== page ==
From the IRS Regarding Preparing for Natural Disasters
The Internal Revenue Service offers tips for disaster preparedness on their website for those who may be affected by storms or other natural disasters. They offer a special toll-free number to taxpayers in federally-declared disaster areas, staffed with IRS specialists who are trained to handle disaster-related issues. To read the complete listing of recent tax relief offered to Victims of Hurricanes Irma and Maria, please visit IRS.gov/newsroom/tax-relief-in-disaster-situations.
Update Emergency Plans
No one knows when disaster will strike… today, tomorrow or years from now. To ensure readiness, review your emergency plans annually. Personal and business situations change over time, as do preparedness needs. It is smart practice to review emergency plans with family and employees to ensure everyone is up to date with changes in roles, meeting locations and a phone listing of key contacts (how many phone numbers do you know by heart) in the event of a disaster. Make plans ahead of time and be sure to practice them.
Create Electronic Copies of Key Documents
Maintain duplicate sets of key documents (i.e., bank statements, tax returns, identifications and insurance policies) in a safe place, such as a waterproof container, and away from the original set. It is a good idea having a scanned copy of these sets on a flash drive as well as physical copies.
This is pretty simple to achieve since many financial institutions provide statements and documents electronically now, and much financial information is available on the Internet. If original documents are provided only via paper, scan them into electronic format. This way, you can download them to a storage device or cloud storage.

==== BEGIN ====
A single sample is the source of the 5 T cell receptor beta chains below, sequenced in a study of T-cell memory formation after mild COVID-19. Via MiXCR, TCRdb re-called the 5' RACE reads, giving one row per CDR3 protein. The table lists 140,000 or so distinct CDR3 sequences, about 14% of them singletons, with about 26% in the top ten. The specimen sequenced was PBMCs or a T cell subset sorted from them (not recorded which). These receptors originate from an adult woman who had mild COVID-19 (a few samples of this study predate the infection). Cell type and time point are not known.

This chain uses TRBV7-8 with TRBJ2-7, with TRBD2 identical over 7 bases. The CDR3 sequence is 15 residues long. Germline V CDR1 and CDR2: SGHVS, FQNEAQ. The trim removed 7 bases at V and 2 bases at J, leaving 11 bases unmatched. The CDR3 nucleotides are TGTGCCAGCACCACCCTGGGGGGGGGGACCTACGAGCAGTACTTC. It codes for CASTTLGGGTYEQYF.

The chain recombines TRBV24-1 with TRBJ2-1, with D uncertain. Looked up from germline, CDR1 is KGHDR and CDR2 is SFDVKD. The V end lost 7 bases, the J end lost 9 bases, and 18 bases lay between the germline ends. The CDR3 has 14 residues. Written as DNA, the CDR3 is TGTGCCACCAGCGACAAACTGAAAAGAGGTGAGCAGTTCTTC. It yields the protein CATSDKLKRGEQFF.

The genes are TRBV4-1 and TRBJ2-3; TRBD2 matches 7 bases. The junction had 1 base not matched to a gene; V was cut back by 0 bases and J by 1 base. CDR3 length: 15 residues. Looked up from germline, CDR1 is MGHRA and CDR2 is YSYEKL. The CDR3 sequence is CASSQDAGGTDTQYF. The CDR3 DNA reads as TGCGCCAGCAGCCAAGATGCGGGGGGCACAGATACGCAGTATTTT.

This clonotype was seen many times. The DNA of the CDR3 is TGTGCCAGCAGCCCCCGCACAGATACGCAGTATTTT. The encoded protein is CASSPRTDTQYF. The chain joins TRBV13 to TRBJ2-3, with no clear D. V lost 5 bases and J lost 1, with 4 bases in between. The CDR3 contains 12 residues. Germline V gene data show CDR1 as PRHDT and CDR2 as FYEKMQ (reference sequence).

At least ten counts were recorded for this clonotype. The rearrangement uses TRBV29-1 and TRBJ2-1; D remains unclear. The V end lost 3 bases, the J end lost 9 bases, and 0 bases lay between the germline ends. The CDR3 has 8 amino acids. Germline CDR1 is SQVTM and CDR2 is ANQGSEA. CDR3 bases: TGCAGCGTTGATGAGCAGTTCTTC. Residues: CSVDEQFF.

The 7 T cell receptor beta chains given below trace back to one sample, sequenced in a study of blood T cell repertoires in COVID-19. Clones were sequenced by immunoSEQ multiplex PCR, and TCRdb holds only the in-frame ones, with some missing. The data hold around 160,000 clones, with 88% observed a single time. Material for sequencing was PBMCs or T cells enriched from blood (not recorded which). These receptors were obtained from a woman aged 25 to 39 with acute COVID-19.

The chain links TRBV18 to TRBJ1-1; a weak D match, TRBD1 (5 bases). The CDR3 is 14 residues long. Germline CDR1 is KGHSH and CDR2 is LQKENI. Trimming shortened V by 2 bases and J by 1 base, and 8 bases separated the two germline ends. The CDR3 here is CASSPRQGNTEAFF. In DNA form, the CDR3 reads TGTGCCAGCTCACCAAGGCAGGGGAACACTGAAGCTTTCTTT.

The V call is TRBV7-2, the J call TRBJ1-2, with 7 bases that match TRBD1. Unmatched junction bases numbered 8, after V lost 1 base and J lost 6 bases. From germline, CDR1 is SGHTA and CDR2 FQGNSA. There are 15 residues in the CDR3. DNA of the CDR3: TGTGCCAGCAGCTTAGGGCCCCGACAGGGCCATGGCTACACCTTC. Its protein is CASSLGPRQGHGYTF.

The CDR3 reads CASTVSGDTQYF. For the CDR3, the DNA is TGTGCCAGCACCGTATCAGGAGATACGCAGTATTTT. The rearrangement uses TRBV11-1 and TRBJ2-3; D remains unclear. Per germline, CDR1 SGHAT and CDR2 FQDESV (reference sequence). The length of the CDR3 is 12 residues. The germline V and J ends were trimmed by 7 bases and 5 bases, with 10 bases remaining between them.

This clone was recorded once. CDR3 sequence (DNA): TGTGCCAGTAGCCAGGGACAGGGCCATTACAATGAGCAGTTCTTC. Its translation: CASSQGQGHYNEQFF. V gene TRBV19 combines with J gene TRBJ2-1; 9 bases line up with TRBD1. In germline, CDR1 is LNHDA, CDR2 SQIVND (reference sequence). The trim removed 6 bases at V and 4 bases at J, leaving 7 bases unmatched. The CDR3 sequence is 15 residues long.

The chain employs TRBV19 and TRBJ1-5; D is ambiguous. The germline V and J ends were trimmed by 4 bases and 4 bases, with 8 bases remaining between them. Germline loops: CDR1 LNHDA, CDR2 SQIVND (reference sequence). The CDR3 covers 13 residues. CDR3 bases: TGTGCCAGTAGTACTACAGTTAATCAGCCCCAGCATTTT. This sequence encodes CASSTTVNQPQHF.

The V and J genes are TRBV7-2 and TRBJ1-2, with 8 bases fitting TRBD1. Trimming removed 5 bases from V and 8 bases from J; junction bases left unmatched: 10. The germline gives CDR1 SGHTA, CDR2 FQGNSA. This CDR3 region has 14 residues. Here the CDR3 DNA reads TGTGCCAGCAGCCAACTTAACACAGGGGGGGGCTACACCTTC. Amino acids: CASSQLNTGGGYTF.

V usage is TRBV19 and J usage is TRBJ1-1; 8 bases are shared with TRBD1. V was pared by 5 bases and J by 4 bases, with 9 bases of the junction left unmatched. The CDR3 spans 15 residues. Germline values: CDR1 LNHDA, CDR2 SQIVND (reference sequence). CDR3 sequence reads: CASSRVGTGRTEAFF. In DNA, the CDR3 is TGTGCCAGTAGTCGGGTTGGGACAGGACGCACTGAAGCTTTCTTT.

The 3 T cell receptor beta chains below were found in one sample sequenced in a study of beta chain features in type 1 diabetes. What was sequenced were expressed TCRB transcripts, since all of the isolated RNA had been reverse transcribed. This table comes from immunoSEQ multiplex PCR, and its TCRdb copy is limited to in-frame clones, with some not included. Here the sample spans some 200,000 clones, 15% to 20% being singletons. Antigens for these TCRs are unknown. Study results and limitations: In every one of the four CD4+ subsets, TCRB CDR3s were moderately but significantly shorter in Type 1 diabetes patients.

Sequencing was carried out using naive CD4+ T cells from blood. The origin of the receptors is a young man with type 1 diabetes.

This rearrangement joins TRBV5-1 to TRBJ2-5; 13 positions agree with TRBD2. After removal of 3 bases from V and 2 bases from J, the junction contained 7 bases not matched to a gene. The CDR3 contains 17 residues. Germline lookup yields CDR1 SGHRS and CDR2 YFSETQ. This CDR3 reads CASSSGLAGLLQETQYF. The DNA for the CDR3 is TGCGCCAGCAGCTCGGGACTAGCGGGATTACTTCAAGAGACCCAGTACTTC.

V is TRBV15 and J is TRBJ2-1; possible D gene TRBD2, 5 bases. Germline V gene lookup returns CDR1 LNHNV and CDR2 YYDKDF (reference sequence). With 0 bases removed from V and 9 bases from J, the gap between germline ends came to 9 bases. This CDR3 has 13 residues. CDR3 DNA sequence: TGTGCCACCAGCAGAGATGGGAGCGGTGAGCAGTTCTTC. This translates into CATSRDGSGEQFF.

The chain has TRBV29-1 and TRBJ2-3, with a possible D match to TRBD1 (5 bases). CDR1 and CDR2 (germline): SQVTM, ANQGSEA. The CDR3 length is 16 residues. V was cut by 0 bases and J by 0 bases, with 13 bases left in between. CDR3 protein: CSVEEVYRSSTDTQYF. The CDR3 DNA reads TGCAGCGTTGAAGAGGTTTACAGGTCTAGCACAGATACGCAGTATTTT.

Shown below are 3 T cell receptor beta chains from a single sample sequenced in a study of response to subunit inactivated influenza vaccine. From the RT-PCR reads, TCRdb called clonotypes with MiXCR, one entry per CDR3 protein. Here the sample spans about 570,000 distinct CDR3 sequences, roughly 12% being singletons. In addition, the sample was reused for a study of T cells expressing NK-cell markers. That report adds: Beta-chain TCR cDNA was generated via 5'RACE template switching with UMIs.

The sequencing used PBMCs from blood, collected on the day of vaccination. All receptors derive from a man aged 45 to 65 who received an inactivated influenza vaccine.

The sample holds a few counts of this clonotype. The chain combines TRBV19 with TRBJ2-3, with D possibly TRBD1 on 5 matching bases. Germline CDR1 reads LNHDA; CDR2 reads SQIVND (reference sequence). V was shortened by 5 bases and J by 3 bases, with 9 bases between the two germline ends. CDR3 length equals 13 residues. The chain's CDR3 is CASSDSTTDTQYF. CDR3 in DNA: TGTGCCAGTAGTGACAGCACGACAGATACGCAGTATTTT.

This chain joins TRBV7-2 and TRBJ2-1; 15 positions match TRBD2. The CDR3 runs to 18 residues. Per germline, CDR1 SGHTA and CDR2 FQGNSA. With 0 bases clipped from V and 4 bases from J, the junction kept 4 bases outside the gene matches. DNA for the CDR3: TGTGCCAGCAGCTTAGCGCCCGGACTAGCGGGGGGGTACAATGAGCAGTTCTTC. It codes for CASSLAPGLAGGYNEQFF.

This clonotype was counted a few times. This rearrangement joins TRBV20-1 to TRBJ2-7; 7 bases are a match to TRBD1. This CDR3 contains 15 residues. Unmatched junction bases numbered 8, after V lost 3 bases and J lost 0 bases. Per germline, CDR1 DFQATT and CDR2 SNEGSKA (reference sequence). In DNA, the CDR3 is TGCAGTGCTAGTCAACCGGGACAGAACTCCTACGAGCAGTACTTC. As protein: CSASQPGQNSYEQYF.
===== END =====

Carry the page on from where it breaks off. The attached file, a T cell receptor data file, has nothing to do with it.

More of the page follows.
Another great practice is to photograph or videotape the contents of any home or business, especially items of high value. Recording these items ahead of time will make it easier to quickly claim any available insurance and tax benefits after the disaster strikes. Plus this form of documentation provides a date & time stamp for your valuables. Refer to the IRS disaster loss workbook, Publication 584, which can help taxpayers compile a room-by-room list of belongings.
Photographs can help prove the fair market value of items for insurance and casualty loss claims. It would be ideal to store photos with a trustworthy friend or family member who lives outside the area.
IRS Ready to Help
In the case of a federally declared disaster, an affected taxpayer can call 1-866-562-5227 to speak with an IRS specialist who’s trained to handle disaster-related issues.
You can request copies of prior years previously-filed tax returns, including Forms W-2, by filing Form 4506 (Request for Copy of Tax Return). You can also order transcripts showing most line items on these returns through the Get Transcript link on IRS.gov, by calling 1-800-908-9946 or by using Form 4506T-EZ, Short Form Request for Individual Tax Return Transcript, or Form 4506-T, Request for Transcript of Tax Return.
We would love to hear feedback if you have personal experiences or tips you would like to share on disaster preparedness, so please comment below. Sharing valuable advice can only help each other.